Special Issue Call for Papers

Commemorating the 60th anniversary of March and Simon’s “Organizations”


Philip Bromiley (University of California, Irvine, USA), Rouslan Koumakhov (NEOMA Business School, France), Andrea Prencipe (LUISS University, Italy), Denise Rousseau (Carnegie Mellon University, USA), William Starbuck (University of Oregon/New York University, USA)

James March and Herbert Simon’s (1958) Organizations is one of the most influential contributions to the social sciences. To celebrate its sixtieth anniversary, this Special Issue addresses, evaluates and explicates the continuing relevance of this work in various fields of management and organization studies. In line with the Carnegie School’s tradition of interdisciplinary research, we welcome contributions from across the social sciences and humanities. Contributions might address, but are not limited to issues such as the following:

  • March and Simon’s integration of individual and organizational decision-making subsequently became distinct areas of study (March and Shapira, 1982). How might these intellectual domains be reconnected?
  • What new opportunities does March and Simon’s analysis of managerial cognition offer to the understanding of organizational attention (Occasio, 1997), mental representations (Gavetti, 2005), modularity (Brusoni and Prencipe, 2001), uses of heuristics (Artinger et al., 2015; Kahneman and Tversky, 2000; Lovallo and Kahneman, 2000), organizational memory and learning, firms as cognitive communities (Porac et al., 2011) and neurocognitive foundations of managerial decision-making (Laureiro-Martínez et al., 2015)?
  • How might this book advance understanding interpretation, sensemaking and categorization (Starbuck, 2015)?
  • What are the methodological implications of March and Simon’s book for empirically validating current approaches to management and organizations, including evidence-based management (Rousseau, 2006)?
  • What implications does March and Simon’s book have for advancing strategic management theory, research and practice?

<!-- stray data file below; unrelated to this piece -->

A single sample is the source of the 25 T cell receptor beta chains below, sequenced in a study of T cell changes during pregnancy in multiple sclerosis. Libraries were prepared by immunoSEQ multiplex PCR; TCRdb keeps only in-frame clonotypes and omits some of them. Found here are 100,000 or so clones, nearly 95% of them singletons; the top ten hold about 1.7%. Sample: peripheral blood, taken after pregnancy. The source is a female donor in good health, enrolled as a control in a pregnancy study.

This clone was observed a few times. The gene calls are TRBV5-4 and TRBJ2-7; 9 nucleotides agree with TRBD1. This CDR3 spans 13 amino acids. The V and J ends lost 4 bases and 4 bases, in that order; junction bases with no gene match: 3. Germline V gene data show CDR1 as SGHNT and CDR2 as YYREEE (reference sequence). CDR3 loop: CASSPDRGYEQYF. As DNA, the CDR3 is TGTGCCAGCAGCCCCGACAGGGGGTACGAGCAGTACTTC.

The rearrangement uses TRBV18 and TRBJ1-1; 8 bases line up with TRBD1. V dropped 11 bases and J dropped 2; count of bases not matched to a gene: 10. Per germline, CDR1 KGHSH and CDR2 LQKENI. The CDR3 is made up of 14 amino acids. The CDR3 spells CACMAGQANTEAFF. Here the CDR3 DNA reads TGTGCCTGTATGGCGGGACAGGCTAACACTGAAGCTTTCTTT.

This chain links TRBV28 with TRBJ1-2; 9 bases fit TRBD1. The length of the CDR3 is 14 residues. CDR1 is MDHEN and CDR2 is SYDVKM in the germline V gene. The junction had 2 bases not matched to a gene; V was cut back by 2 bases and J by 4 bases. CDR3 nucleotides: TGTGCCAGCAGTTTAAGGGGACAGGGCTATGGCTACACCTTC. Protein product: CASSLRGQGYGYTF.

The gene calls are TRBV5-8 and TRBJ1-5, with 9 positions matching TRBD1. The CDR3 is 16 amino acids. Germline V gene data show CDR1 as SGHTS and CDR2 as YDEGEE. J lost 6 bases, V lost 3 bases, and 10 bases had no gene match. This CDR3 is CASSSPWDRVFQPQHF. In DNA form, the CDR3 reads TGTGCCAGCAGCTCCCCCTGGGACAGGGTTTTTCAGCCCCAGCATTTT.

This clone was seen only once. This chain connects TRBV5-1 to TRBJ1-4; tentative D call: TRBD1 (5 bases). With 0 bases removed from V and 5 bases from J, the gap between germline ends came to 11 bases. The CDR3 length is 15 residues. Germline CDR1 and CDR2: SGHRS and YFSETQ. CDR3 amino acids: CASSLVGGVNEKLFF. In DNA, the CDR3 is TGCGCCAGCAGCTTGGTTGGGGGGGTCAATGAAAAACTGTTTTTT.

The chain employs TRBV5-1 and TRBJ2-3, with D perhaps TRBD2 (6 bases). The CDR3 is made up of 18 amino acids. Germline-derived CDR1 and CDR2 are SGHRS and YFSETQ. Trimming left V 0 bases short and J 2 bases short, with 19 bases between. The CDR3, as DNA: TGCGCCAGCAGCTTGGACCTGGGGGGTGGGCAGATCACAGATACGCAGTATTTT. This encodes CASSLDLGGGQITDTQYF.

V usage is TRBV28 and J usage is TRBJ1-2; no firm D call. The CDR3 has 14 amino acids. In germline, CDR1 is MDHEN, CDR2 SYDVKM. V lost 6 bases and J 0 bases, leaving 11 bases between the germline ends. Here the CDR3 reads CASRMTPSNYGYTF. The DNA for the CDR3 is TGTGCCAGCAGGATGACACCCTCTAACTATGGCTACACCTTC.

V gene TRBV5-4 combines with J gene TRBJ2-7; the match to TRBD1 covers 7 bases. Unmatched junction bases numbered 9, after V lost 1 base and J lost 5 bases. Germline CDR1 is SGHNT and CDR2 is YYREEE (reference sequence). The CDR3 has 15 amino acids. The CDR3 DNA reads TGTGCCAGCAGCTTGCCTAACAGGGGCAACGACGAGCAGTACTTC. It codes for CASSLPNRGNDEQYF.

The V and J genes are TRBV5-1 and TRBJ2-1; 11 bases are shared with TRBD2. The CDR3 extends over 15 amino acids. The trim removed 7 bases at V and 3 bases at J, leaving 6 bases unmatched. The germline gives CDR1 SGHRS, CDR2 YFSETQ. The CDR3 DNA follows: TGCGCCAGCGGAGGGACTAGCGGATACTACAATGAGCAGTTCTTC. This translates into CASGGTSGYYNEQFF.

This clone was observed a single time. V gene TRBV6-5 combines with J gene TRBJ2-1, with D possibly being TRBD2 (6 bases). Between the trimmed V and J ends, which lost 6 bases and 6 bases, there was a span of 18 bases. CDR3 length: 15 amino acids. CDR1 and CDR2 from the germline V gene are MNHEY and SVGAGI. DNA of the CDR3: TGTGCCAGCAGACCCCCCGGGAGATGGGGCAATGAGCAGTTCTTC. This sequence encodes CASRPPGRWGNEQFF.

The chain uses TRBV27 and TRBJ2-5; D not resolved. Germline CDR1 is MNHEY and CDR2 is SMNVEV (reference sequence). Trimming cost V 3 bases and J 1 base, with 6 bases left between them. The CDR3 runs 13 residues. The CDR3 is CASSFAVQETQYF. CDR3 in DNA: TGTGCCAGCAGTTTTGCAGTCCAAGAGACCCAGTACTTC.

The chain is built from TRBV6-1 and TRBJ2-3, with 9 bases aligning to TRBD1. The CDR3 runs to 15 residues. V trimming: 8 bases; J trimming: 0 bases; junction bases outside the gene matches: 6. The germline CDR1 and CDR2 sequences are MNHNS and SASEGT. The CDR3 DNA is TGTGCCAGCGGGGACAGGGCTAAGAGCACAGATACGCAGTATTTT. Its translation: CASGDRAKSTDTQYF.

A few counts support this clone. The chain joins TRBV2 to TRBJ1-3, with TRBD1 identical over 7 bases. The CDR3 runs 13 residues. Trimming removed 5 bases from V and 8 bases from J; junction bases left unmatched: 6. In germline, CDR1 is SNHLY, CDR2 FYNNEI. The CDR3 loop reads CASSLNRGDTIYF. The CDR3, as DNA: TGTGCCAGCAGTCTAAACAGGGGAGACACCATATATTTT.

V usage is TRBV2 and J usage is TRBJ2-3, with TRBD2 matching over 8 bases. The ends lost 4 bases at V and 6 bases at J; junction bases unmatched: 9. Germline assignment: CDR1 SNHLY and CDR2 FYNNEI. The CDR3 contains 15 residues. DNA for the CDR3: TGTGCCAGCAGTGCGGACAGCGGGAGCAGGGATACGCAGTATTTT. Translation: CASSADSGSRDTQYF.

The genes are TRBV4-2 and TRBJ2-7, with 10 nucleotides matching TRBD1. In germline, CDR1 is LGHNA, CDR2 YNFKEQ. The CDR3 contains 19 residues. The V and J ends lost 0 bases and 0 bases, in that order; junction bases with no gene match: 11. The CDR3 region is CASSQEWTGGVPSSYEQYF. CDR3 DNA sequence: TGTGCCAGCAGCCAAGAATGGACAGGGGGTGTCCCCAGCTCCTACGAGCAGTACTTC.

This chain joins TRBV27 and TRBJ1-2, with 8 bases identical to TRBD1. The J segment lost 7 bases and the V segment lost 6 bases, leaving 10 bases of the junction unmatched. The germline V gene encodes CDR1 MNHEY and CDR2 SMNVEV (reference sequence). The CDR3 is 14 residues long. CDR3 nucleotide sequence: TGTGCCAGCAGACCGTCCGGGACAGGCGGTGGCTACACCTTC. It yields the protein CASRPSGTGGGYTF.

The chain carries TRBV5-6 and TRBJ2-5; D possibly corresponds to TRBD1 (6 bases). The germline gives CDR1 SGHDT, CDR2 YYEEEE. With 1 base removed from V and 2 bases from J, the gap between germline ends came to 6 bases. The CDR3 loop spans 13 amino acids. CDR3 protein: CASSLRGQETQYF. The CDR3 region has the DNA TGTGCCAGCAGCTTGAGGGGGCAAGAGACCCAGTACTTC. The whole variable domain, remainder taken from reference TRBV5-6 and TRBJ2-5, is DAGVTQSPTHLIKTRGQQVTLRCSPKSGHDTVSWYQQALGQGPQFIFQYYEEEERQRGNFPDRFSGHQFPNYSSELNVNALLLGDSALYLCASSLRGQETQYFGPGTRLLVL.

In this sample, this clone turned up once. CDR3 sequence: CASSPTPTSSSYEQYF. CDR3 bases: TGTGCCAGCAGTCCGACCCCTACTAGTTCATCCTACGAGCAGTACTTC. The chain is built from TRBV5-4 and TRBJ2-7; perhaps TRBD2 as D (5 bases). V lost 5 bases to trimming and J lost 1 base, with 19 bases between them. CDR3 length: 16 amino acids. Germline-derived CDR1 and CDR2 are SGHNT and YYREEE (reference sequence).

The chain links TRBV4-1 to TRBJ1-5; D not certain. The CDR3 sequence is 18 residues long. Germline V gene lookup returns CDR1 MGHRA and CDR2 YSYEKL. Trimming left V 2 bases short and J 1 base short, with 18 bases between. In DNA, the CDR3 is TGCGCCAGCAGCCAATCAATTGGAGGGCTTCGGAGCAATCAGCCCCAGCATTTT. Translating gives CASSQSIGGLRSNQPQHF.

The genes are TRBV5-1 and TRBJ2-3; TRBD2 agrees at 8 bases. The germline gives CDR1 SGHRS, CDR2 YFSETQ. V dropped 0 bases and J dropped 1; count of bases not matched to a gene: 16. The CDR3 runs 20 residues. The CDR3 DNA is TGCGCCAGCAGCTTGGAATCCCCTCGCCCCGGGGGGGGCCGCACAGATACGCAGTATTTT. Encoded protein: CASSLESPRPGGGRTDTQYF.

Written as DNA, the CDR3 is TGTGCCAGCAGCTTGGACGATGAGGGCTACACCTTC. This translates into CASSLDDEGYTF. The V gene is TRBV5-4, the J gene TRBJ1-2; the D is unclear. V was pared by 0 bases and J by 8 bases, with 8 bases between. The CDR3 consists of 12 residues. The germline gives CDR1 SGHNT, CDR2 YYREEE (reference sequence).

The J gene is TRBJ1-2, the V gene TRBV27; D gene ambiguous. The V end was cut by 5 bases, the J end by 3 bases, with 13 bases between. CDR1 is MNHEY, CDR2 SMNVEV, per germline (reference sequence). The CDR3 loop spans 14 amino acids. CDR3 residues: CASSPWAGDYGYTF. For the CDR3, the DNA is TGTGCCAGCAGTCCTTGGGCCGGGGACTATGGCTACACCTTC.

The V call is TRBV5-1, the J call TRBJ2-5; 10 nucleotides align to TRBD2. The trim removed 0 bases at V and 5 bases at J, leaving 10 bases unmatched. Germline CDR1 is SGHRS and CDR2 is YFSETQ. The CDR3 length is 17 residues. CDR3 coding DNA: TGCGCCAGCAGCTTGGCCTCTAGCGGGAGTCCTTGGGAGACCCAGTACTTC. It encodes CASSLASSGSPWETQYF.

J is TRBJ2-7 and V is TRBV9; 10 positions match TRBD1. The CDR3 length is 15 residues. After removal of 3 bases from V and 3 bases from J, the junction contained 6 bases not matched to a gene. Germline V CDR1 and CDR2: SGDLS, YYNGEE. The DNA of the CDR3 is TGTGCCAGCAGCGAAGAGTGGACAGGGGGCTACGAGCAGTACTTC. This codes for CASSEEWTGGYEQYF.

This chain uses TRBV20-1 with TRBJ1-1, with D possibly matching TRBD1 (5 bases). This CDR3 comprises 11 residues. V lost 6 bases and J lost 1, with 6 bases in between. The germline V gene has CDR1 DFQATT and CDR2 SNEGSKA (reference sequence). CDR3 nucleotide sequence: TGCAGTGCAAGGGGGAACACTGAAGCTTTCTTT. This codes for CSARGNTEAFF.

• How do we reconcile the theories of March and Simon with the existence of (some) evidence of proactive strategic change and how can these theories bring together backward-looking and forward-looking models (Gavetti and Levinthal, 2004)?
  • How might measurement issues raised by this book be addressed, for example, operationalizing key concepts such as aspirations, search, etc. (Washburn and Bromiley, 2012)?
  • Consider the book’s implications for understanding rules and programs. How might its concept of programs enrich research on routinized behavior in organizations and/or help renew the concepts of rules, routines and capabilities (Cohen, 2012; Hodgson and Knudsen, 2004; Miller et al., 2012; Winter, 2013), especially in the face of increased concern with organizational change, flexibility and various re-conceptualizations of organizational routine, with their focus on agency and mindfulness (Feldman and Pentland, 2003)?
  • How can we relate March and Simon’s understanding of coordination and related issues, such as conflict, organizational and professional identifications, group norms, adaptation and flexibility, goals and sub-goals, formal and informal communication structures, and work division, to today’s understanding of these issues?
  • Because March and Simon’s conceptualization of organization members cannot be reduced to rational choice theory or a variation of social determinism, to what extent may their approach be viewed as overcoming the macro-micro division in management and organization studies?
  • How can social theories and philosophies (e.g., critical realism, neo-pragmatic theories of justification, conventionalist approaches, cultural-theoretical approaches to risk, institutional dynamics), and their applications to management studies (Reed, 2005; Patriotta et al., 2011; Muzio et al., 2013), support and develop the book’s conceptualization of the boundedly rational and socially receptive individual?
  • Were March and Simon too strongly influenced by mid-20th century ideas about organizations, especially large industrial firms? Have 21st century trends in organizing made (aspects of) March-Simon obsolete? (E.g., force-field organizations, corporations with global reach and no nationalities.)

We encourage theoretical or empirical articles that approach the subject creatively. Empirical contributions can be quantitative or qualitative.

Submission process and deadlines

  • Papers will be reviewed according to the JMS double-blind review process.
  • The deadline for submissions is 1st June 2017.
  • Informal enquiries relating to the Special Issue, proposed topics and potential fit with the Special Issue objectives are welcomed. Please direct any questions to the guest editors at the e-mail addresses above.